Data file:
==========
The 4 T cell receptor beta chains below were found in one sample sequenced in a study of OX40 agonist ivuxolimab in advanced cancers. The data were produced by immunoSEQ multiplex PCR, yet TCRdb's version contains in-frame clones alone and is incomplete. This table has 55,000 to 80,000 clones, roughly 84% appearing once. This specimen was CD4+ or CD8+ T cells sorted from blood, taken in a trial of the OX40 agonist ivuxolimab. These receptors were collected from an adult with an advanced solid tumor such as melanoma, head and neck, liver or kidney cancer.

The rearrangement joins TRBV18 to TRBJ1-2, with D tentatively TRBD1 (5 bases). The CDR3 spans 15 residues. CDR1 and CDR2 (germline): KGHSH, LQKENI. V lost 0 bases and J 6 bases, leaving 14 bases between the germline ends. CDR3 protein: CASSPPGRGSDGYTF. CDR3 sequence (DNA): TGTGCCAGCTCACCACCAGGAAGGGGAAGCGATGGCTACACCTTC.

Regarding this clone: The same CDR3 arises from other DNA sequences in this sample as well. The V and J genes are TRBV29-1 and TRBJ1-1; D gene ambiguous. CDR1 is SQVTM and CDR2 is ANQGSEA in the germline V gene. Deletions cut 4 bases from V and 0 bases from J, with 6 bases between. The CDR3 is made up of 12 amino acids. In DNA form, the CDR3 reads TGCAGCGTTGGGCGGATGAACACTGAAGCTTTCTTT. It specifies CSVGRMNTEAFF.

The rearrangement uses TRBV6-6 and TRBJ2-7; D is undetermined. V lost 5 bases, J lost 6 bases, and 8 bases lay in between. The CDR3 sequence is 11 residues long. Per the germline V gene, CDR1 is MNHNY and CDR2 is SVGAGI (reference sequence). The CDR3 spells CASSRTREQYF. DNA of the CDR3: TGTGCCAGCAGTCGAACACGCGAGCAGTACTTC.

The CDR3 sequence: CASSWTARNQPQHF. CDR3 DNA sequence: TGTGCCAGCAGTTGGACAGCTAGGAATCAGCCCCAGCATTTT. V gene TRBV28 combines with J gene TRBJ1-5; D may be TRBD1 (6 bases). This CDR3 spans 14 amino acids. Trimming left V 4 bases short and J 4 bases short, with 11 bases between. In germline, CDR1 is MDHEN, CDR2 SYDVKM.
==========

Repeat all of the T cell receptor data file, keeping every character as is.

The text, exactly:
The 4 T cell receptor beta chains below were found in one sample sequenced in a study of OX40 agonist ivuxolimab in advanced cancers. The data were produced by immunoSEQ multiplex PCR, yet TCRdb's version contains in-frame clones alone and is incomplete. This table has 55,000 to 80,000 clones, roughly 84% appearing once. This specimen was CD4+ or CD8+ T cells sorted from blood, taken in a trial of the OX40 agonist ivuxolimab. These receptors were collected from an adult with an advanced solid tumor such as melanoma, head and neck, liver or kidney cancer.

The rearrangement joins TRBV18 to TRBJ1-2, with D tentatively TRBD1 (5 bases). The CDR3 spans 15 residues. CDR1 and CDR2 (germline): KGHSH, LQKENI. V lost 0 bases and J 6 bases, leaving 14 bases between the germline ends. CDR3 protein: CASSPPGRGSDGYTF. CDR3 sequence (DNA): TGTGCCAGCTCACCACCAGGAAGGGGAAGCGATGGCTACACCTTC.

Regarding this clone: The same CDR3 arises from other DNA sequences in this sample as well. The V and J genes are TRBV29-1 and TRBJ1-1; D gene ambiguous. CDR1 is SQVTM and CDR2 is ANQGSEA in the germline V gene. Deletions cut 4 bases from V and 0 bases from J, with 6 bases between. The CDR3 is made up of 12 amino acids. In DNA form, the CDR3 reads TGCAGCGTTGGGCGGATGAACACTGAAGCTTTCTTT. It specifies CSVGRMNTEAFF.

The rearrangement uses TRBV6-6 and TRBJ2-7; D is undetermined. V lost 5 bases, J lost 6 bases, and 8 bases lay in between. The CDR3 sequence is 11 residues long. Per the germline V gene, CDR1 is MNHNY and CDR2 is SVGAGI (reference sequence). The CDR3 spells CASSRTREQYF. DNA of the CDR3: TGTGCCAGCAGTCGAACACGCGAGCAGTACTTC.

The CDR3 sequence: CASSWTARNQPQHF. CDR3 DNA sequence: TGTGCCAGCAGTTGGACAGCTAGGAATCAGCCCCAGCATTTT. V gene TRBV28 combines with J gene TRBJ1-5; D may be TRBD1 (6 bases). This CDR3 spans 14 amino acids. Trimming left V 4 bases short and J 4 bases short, with 11 bases between. In germline, CDR1 is MDHEN, CDR2 SYDVKM.